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Valley Brook coffee shop given three-month reprieve

The owner of a coffee shop in Valley Brook that unapologetically counts sex offenders, felons and others living on society's fringes as valued customers was given a three-month extension on her business license during a heated town trustee meeting Tuesday evening.
by Andrew Knittle Published: June 12, 2013
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The owner of a coffee shop in Valley Brook that unapologetically counts sex offenders, felons and others living on society's fringes as valued customers was given a three-month extension on her business license during a heated town trustee meeting Tuesday evening.

In recent months, residents have become upset about the rising number of homeless men roaming the working-class town, and many of them blame Joe's Addiction for the increased traffic.

Many residents believe the customer base at Joe's Addiction is responsible for increased property thefts and other criminal behavior in Valley Brook.

Coffee shop owner Jamie Zumwalt, who has been publicly defending her business over the past two months, said she doesn't discriminate against anybody who comes into Joe's Addiction, 1806B SE 59.

In addition to coffee, the shop offers its customers ministry-type services, including four weekly group meetings for addicts and alcoholics. Zumwalt and her husband also own a “free store” next to the coffee shop, which gives things away.

Zumwalt, who appeared emotional after the meeting, said she is “extremely happy” with the three-month extension.

“We've been asking for some kind of meeting, some kind of dialogue about what we can do to work with them,” she said of the town's Board of Trustees. “Up until tonight, we had not been able to get that.”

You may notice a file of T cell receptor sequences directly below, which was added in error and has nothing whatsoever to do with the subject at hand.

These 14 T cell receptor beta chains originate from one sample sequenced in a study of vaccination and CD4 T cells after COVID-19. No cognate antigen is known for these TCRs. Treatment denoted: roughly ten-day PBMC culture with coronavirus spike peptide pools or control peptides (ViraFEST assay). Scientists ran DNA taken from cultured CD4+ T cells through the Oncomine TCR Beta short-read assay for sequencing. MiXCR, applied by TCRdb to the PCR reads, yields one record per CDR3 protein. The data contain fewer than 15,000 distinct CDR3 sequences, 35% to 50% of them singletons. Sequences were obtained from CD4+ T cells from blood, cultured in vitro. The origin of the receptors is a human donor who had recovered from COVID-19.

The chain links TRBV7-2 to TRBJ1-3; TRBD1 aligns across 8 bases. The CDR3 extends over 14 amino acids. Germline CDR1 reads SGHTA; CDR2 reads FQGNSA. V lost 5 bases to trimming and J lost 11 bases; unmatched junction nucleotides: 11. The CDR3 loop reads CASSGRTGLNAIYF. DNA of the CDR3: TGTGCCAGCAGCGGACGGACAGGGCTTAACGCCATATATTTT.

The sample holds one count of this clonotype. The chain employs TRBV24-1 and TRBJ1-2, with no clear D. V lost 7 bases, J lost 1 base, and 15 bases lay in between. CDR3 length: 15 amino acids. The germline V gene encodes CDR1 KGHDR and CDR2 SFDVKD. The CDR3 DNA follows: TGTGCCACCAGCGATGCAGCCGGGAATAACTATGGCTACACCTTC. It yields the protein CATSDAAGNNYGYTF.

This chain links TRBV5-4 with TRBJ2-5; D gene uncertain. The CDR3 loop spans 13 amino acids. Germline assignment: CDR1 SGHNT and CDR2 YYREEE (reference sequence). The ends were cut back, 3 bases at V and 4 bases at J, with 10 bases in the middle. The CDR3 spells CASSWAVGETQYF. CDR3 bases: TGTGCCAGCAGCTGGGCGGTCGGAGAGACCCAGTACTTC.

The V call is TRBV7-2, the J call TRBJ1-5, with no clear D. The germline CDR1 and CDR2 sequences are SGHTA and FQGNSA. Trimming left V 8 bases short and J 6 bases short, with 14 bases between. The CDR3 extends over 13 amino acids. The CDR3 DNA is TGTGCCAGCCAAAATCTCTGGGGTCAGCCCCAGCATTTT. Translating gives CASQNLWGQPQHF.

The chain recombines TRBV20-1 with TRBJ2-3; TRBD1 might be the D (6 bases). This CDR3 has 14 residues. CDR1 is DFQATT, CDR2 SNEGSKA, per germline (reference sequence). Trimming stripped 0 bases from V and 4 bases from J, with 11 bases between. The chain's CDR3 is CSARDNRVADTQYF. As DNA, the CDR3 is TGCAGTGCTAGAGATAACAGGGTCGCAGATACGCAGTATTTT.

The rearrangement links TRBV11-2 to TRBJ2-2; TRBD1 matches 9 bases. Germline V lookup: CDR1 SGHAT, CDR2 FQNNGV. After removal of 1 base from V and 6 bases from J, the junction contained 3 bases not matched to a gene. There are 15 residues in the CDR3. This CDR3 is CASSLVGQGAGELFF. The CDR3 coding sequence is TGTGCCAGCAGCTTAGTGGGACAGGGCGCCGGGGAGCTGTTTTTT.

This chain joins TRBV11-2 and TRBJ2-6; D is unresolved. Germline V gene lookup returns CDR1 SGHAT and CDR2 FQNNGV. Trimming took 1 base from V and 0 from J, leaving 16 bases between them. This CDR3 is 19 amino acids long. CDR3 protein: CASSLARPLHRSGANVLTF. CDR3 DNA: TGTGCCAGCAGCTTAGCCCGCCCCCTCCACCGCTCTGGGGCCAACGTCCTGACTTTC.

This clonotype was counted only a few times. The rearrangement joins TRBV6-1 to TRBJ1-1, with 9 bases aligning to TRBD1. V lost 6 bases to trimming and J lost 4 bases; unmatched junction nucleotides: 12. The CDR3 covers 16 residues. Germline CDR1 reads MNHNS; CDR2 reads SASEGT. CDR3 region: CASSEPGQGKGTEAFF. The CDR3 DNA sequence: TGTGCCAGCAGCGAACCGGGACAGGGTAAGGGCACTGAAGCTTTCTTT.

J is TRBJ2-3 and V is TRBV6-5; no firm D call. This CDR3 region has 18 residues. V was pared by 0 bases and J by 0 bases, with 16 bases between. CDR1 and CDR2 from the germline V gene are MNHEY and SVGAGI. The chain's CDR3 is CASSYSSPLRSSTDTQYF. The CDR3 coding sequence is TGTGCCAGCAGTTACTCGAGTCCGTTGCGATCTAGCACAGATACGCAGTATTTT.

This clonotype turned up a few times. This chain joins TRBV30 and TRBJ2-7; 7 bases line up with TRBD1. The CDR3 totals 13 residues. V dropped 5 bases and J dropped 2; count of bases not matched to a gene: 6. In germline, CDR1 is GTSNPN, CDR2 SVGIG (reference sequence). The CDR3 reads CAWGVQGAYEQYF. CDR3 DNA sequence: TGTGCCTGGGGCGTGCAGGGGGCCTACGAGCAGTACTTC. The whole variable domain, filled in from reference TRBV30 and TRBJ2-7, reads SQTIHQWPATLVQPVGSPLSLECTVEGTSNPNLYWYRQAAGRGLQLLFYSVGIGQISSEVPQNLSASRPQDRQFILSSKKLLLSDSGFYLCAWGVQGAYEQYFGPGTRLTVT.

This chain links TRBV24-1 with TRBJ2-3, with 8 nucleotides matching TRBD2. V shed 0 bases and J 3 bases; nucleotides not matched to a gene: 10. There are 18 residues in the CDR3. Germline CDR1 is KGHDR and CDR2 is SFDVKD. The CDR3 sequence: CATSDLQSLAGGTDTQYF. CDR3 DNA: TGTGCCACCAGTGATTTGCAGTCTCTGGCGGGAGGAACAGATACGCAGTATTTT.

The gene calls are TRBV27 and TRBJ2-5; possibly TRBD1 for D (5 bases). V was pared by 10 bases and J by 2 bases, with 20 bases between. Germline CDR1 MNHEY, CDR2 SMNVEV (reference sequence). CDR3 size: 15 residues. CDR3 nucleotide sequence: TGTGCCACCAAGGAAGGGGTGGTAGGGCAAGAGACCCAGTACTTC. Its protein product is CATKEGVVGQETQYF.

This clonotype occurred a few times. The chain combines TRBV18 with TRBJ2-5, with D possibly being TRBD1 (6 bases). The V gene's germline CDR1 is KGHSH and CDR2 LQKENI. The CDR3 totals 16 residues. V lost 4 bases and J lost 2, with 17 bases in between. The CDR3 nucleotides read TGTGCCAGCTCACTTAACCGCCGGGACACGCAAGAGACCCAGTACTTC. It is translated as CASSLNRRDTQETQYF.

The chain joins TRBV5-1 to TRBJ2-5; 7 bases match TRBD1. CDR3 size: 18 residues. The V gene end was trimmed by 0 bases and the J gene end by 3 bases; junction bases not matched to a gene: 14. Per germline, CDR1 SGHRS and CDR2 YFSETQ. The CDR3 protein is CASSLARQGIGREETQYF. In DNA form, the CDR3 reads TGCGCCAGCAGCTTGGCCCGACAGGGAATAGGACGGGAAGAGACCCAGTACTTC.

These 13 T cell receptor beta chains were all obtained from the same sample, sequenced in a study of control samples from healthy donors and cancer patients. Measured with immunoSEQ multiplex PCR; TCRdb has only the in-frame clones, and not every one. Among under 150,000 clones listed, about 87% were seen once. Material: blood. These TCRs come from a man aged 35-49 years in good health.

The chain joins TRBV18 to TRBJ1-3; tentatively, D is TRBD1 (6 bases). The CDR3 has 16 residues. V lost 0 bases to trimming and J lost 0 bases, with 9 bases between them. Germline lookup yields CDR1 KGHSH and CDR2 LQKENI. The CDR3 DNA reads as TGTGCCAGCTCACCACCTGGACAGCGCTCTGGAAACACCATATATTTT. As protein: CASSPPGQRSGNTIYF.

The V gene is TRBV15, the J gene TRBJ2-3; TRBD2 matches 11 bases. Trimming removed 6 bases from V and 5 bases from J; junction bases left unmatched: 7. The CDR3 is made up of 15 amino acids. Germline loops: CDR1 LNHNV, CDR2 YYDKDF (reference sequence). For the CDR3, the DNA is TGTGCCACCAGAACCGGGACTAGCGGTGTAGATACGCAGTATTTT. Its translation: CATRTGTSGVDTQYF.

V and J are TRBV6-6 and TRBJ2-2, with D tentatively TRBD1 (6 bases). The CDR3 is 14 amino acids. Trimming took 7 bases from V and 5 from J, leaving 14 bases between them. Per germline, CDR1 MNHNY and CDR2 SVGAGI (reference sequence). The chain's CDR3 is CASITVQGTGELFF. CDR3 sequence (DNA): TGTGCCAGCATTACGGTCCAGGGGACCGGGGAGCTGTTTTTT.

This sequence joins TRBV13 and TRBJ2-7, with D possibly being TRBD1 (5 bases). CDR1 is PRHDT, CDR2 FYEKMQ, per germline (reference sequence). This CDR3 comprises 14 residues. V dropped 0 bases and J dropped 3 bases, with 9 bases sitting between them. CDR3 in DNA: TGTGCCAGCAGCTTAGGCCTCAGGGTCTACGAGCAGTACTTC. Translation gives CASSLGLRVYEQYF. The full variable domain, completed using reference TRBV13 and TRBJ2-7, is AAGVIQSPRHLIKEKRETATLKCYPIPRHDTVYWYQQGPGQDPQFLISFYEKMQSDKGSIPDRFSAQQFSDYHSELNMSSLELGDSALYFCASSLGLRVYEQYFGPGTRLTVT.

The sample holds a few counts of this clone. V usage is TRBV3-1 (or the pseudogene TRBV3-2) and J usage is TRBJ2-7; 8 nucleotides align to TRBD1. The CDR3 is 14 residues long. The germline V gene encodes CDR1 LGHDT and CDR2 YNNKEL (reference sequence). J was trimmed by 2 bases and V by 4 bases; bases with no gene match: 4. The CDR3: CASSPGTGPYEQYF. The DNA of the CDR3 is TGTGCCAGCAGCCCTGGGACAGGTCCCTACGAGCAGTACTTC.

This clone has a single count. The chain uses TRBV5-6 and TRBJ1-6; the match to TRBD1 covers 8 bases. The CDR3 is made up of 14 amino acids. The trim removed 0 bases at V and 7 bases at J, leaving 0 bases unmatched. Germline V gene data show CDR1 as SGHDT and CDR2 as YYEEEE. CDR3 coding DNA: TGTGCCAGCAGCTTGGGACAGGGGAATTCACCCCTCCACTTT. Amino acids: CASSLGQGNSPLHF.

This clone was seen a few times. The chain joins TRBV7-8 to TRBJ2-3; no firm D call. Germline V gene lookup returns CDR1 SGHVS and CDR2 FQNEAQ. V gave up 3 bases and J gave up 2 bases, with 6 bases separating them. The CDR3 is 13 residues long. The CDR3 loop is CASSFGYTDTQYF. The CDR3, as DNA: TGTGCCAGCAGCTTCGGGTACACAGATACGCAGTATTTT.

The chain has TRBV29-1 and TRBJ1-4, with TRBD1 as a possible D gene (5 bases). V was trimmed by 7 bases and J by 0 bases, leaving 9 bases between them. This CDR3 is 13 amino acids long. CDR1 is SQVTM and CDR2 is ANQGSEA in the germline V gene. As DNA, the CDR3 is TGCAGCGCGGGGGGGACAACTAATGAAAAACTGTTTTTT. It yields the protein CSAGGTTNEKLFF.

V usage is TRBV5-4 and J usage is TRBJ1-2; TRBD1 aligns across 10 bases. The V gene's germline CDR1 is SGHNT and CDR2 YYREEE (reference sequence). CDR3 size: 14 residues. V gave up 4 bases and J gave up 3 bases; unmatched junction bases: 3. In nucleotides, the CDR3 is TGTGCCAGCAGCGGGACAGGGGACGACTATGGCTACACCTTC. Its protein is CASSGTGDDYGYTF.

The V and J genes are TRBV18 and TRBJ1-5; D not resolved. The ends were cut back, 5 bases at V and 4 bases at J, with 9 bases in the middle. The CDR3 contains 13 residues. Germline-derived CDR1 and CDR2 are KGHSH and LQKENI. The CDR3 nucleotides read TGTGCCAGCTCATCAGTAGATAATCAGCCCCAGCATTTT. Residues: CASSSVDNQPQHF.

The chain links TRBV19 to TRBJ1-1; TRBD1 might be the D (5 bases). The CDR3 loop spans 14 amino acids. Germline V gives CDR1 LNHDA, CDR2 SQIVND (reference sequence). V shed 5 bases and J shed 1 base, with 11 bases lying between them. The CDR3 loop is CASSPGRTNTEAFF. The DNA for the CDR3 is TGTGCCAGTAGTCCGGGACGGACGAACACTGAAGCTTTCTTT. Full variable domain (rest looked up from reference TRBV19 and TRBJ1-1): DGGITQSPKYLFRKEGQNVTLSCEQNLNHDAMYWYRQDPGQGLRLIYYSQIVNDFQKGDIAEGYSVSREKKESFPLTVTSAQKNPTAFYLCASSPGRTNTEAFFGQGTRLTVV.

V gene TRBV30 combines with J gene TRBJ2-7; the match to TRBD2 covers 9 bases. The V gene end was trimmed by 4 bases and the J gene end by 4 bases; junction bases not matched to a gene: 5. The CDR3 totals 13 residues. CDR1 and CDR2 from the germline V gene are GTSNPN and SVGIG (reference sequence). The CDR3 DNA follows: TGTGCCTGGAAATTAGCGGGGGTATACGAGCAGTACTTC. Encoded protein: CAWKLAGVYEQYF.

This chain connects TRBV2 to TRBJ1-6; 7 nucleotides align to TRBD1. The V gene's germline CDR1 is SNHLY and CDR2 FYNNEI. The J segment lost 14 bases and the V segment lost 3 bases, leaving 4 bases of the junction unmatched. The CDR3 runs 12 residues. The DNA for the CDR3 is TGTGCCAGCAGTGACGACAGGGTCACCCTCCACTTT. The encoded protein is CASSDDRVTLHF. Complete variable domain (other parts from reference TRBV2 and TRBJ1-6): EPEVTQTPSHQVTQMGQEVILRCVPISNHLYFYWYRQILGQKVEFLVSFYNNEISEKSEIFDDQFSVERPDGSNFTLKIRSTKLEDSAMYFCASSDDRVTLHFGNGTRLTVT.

Near the close of the meeting, town Trustee Lewis Neiman suggested that Zumwalt's business license be extended three months while town leaders, residents and Zumwalt meet and discuss the future of Joe's Addiction.

Trustees voted unanimously to extend the business license.

“I'd like to see you run your business through the parameters of your business license,” Nieman said.

For Zumwalt, the trustees' decision and Nieman's comments Tuesday night are encouraging.

“In the next three months, we'll sit down together and try to work this out,” she said. “What was indicated tonight is that we'll be able to stay, long-term, as a business, so I feel good about that.”

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by Andrew Knittle
Investigative Reporter
Andrew Knittle has covered state water issues, tribal concerns and major criminal proceedings during his career as an Oklahoma journalist. He has won reporting awards from the state's Associated Press bureau and prides himself on finding a real...
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We've been asking for some kind of meeting, some kind of dialogue about what we can do to work with them. Up until tonight, we had not been able to get that.”

Coffee shop owner Jamie Zumwalt,

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